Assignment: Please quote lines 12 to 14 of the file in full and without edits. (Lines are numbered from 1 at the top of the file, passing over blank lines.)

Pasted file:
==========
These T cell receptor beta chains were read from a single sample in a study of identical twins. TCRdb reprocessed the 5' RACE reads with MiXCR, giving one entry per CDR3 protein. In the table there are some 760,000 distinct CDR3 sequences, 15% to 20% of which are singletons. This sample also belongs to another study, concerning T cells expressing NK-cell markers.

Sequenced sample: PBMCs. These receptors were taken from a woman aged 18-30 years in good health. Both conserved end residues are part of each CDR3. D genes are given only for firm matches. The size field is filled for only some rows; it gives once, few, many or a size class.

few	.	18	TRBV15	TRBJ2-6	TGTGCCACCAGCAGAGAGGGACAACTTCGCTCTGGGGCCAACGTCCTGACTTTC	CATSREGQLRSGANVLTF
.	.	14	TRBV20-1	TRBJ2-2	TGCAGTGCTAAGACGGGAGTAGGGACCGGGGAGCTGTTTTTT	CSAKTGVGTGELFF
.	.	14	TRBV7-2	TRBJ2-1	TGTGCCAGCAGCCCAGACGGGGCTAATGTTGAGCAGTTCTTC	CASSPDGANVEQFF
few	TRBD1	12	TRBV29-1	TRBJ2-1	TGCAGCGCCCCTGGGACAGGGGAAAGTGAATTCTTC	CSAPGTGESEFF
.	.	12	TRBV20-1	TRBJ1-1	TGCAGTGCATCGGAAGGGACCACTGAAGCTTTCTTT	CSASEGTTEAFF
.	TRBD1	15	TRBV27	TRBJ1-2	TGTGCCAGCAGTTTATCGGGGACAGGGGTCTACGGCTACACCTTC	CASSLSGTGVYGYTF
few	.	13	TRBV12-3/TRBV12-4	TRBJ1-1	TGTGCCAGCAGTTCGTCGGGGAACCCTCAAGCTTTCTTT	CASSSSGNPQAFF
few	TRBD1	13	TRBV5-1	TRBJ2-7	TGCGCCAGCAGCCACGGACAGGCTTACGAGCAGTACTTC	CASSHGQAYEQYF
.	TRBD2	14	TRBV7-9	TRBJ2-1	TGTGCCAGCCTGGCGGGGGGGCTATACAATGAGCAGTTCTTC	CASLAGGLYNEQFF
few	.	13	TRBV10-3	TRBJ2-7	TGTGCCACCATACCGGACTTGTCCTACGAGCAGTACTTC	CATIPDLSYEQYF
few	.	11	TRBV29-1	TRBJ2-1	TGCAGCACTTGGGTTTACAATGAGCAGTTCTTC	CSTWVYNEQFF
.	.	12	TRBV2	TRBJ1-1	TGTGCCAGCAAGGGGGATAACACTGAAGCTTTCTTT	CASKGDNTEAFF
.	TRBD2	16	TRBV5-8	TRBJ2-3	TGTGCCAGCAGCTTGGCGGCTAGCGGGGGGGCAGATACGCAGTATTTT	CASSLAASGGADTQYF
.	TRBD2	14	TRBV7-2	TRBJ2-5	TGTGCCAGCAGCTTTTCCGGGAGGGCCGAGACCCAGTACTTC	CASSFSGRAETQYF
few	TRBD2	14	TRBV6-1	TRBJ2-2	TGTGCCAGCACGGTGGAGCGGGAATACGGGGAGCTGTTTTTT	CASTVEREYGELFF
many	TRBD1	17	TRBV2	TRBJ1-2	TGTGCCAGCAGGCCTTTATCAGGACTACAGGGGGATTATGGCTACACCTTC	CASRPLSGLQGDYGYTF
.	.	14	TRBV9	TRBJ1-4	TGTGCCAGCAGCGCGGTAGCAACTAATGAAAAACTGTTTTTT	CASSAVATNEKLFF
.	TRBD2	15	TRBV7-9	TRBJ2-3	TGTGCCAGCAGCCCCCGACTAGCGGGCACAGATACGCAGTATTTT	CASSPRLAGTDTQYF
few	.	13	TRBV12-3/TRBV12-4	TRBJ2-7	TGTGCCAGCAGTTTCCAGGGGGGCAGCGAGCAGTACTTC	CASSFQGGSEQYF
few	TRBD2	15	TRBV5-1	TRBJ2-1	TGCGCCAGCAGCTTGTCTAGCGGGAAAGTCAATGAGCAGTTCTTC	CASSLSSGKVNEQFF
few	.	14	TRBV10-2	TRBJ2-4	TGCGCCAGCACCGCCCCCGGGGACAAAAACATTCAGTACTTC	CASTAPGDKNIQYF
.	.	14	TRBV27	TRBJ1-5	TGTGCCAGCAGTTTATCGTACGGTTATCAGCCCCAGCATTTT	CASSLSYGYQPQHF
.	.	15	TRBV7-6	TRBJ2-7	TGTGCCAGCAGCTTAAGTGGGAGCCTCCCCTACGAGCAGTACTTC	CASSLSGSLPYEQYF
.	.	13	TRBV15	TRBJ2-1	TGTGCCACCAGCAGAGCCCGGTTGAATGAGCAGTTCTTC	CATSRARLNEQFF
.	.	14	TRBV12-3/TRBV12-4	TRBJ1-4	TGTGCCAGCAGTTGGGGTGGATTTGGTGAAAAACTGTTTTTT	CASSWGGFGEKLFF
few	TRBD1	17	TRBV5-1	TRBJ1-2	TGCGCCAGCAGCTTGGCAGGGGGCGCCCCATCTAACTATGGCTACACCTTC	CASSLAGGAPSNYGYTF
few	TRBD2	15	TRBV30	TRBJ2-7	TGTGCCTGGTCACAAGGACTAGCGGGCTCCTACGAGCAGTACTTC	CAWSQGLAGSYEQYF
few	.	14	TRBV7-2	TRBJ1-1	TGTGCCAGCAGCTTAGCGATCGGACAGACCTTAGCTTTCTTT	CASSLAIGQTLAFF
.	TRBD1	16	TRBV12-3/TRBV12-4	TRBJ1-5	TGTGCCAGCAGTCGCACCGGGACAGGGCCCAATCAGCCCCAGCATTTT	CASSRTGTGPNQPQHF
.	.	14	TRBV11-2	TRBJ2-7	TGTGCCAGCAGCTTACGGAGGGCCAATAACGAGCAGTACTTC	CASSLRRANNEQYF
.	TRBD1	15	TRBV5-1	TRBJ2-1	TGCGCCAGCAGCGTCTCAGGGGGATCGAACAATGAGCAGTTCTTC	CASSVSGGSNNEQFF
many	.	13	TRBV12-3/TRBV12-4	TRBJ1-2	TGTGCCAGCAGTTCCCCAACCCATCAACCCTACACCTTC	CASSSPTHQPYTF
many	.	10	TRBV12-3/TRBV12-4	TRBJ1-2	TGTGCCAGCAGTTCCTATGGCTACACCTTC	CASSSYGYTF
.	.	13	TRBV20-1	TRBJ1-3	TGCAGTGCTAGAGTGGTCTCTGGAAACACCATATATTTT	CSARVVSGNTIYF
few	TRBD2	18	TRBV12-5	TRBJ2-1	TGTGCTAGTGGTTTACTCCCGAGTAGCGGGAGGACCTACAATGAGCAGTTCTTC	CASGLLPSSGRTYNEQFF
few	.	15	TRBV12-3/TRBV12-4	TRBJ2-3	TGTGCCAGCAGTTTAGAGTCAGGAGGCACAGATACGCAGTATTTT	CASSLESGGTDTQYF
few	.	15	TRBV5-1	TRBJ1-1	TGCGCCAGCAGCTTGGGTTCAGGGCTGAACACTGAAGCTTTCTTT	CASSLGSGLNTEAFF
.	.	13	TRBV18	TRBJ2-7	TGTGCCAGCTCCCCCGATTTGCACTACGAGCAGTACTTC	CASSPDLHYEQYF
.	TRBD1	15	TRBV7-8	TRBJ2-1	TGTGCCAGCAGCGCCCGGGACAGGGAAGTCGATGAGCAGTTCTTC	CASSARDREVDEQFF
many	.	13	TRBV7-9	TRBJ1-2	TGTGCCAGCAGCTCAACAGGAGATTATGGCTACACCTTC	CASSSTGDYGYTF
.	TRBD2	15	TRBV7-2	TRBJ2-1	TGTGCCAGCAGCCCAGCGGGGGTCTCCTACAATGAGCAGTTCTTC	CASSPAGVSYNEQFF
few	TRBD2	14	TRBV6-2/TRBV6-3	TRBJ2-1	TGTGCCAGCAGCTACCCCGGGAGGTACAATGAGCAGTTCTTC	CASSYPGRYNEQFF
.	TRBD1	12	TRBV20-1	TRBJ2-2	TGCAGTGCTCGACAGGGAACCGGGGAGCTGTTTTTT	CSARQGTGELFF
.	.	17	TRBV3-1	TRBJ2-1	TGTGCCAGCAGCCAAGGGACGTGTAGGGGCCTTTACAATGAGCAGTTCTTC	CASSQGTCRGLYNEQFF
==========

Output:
few	.	13	TRBV10-3	TRBJ2-7	TGTGCCACCATACCGGACTTGTCCTACGAGCAGTACTTC	CATIPDLSYEQYF
few	.	11	TRBV29-1	TRBJ2-1	TGCAGCACTTGGGTTTACAATGAGCAGTTCTTC	CSTWVYNEQFF
.	.	12	TRBV2	TRBJ1-1	TGTGCCAGCAAGGGGGATAACACTGAAGCTTTCTTT	CASKGDNTEAFF